By Alex Bowling

In the late 1950’s, during the peak of the Cold War, Canada was set to unveil the fastest, highest flying, most advanced long distance interceptor jet aircraft in the world. The Avro Arrow was poised to be Canada’s greatest military achievement with testing and simulations pushing the jet faster than Mach 2 and as high as 70,000 feet.

The Avro Arrow; the pinnacle of Canadian national pride
and national disgrace. (Photo: Don Rogers, public domain)

Then, in February 1959, the Diefenbaker government abruptly halted the Arrow, fired the 15,000 employees involved in the project, ordered the destruction of all research, development and production technologies and even had prototypes intentionally sunk in Lake Ontario.

The official reason was that the Arrow project was over budget. The real reasons were that if the Arrow succeeded, it would a) embarrass the United States who was already reeling from the recent success of the USSR’s Sputnik project and b) eliminate Canada as a customer of US military aviation technologies. Basically, Diefenbaker buckled under pressure from the United States and destroyed the Arrow.

The Avro Arrow is simultaneously one of Canada’s proudest technological achievements, while one of its most profound national disgraces. To this day, the truth to why the Arrow project was destroyed is unresolved but certainly will remain forever debated. For many Canadians, this was Parliament at its weakest, submitting to the pressures of the White House at the very moment Canada was set to assert herself on the international military aviation stage.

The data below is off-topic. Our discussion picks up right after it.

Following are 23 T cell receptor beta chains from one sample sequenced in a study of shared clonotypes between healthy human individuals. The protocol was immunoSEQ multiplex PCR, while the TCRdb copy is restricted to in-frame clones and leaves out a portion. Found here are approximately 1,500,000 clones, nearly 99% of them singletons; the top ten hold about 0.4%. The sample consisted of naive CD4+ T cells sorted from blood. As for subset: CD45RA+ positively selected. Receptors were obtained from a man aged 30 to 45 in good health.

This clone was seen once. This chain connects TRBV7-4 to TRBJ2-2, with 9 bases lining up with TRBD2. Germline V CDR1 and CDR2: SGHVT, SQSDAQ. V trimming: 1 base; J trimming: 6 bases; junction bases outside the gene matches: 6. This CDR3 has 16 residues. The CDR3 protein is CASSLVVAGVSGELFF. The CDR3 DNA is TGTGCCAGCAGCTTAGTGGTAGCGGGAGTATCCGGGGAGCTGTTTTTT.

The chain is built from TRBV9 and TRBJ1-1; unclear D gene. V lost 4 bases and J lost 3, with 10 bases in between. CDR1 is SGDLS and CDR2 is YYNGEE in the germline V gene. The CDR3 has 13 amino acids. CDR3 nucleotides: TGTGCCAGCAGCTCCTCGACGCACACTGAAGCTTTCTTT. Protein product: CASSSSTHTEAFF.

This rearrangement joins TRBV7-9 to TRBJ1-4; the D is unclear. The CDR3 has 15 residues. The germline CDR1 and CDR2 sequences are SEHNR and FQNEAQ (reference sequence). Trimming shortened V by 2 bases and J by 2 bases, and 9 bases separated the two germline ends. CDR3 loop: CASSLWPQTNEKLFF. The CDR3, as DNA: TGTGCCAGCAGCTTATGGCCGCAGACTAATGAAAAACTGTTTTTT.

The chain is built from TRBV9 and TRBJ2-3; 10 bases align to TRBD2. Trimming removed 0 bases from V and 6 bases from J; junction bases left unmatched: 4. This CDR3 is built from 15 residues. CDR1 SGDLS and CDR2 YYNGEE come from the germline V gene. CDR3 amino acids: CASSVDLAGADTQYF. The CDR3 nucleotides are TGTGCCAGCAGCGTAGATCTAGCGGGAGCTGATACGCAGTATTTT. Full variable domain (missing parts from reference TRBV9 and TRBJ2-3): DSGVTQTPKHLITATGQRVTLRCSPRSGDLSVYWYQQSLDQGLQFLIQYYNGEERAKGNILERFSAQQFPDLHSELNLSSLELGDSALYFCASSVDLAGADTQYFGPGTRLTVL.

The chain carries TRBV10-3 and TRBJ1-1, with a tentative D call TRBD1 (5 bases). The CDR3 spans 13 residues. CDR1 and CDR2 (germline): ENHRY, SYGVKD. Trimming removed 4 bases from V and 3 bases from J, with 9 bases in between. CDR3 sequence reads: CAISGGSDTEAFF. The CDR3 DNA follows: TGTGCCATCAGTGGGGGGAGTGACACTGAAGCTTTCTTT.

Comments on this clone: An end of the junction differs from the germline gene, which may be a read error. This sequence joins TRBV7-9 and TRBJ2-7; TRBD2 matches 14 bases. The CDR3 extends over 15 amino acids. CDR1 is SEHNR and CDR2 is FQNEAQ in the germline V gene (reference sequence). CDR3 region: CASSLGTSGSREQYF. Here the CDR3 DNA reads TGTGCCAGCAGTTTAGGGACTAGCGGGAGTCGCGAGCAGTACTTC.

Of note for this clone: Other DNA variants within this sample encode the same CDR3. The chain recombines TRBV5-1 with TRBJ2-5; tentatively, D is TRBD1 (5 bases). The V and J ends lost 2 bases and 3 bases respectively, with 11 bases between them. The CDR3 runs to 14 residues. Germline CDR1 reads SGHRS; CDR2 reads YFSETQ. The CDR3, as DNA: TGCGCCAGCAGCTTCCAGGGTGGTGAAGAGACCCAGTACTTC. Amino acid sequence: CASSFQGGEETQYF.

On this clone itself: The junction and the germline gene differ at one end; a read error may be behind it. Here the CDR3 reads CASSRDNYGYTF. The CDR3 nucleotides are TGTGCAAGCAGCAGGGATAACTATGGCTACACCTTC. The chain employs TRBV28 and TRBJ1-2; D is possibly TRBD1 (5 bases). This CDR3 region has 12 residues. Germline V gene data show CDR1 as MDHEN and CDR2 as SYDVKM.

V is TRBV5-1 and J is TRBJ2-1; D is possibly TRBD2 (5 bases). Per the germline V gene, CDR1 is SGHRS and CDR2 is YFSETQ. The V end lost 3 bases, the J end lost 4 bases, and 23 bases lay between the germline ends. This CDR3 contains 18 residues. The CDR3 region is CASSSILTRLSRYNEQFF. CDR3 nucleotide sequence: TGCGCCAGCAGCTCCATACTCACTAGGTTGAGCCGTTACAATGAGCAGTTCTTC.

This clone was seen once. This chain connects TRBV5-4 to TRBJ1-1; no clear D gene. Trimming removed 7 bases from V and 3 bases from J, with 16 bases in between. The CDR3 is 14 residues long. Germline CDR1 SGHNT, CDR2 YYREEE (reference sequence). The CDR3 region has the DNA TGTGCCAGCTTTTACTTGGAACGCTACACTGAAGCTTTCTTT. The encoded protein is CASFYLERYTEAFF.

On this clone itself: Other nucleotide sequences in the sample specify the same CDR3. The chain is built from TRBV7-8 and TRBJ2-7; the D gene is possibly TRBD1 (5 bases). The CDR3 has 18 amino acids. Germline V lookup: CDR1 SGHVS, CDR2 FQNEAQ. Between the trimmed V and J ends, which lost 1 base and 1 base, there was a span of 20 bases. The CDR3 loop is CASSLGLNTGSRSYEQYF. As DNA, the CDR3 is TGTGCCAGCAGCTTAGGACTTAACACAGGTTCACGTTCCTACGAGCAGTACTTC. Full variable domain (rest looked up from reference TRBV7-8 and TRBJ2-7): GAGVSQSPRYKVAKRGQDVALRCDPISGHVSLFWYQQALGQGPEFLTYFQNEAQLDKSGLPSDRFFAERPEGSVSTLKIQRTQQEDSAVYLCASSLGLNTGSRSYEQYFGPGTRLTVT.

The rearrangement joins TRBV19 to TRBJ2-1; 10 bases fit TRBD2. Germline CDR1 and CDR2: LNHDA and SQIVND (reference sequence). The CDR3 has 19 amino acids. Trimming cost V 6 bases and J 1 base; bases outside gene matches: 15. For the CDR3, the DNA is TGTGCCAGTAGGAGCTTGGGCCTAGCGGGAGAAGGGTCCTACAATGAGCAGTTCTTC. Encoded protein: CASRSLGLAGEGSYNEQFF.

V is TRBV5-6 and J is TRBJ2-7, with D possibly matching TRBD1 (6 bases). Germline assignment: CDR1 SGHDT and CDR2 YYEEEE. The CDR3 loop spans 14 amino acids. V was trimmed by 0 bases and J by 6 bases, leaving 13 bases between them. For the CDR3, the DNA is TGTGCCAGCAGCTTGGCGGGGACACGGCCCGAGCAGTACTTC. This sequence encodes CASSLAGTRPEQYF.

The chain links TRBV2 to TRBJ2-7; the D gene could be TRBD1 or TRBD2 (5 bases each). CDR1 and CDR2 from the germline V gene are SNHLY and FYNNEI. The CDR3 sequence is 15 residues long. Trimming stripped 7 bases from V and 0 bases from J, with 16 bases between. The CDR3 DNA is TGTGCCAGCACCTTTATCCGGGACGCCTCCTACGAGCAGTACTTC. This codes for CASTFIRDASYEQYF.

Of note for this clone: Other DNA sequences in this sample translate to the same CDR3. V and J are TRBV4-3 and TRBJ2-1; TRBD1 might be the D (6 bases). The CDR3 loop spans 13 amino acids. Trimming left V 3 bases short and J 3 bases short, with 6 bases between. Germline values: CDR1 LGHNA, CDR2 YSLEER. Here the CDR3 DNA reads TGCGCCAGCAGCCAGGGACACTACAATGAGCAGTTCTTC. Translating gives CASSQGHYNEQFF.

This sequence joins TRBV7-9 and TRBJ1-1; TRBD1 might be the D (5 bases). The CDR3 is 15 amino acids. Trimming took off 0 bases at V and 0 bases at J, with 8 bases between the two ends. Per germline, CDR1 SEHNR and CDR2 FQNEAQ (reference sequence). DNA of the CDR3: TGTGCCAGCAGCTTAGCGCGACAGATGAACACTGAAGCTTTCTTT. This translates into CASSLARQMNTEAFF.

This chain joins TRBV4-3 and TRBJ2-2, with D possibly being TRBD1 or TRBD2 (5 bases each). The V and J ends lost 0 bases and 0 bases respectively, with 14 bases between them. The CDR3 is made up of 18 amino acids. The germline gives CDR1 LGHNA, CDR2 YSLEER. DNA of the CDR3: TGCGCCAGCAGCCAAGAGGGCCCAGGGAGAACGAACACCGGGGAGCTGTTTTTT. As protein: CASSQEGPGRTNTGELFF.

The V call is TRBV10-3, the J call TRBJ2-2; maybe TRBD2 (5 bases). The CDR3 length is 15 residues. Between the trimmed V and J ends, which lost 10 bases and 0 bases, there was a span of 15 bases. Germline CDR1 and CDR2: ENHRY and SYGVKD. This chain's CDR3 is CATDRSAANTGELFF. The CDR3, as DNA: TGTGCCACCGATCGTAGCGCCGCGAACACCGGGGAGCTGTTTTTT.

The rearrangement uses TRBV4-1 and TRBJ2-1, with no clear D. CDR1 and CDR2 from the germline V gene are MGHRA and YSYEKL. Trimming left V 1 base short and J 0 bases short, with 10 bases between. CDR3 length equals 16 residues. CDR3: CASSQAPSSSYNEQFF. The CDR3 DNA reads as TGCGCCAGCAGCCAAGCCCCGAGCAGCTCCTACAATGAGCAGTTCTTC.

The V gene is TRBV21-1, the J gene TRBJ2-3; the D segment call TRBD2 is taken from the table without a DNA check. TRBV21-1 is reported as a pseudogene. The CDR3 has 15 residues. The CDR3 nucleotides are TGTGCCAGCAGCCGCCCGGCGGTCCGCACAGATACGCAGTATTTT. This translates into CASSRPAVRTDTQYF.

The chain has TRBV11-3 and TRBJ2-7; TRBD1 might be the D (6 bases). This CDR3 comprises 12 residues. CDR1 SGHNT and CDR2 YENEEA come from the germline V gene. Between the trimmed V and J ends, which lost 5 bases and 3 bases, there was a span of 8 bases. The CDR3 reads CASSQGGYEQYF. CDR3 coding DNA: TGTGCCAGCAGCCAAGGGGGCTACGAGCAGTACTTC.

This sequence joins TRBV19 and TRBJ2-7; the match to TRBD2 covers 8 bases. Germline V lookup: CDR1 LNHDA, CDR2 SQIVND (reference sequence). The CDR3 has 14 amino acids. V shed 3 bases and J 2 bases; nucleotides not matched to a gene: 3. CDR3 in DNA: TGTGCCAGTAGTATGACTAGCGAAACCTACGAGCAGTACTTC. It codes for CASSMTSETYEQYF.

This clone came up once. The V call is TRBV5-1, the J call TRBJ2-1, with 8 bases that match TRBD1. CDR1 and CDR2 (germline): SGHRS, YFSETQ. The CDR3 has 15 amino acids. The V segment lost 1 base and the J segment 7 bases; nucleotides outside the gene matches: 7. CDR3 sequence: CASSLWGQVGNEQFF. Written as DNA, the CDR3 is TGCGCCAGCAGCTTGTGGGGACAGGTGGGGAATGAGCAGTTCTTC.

During the testing phases of the Arrow, models were launched from a remote corner of Prince Edward County. At Point Petre, testing was also conducted on the Arrow’s “Iroquois” jet engine, built by another Canadian company, Orenda.

Orenda Ring

Today, part of that testing facility still exists. Within the trees and brush of Point Petre lies the asphalt ring and tether-pole which were used to test the Iroquois engine. The engine was placed on a trolley, attached to the pole in the middle, and ignited. As the engine spun around and around the ring, researchers were able to gather data.

Yesterday, wanting to explore the gravel roads and dirt trails around Point Petre, I decided to find that ring. And there it was, overgrown but still occasionally visited, a testament to Canada’s greatest technological achievement and simultaneously weakest political moment.

The tether pole to which the Orenda Iroquois engine was attached during testing

Who knows what Canada’s military future may have looked like if Diefenbaker hadn’t scuttled the Arrow. Certainly those involved in the project found themselves scattered across the globe looking for work. If you want a little taste of history, a connection to something that almost once was, then head to Point Petre and walk, or ride, around the Orenda Ring.


Alex Bowling is a life-long cyclist and writes about his travels and the things he sees at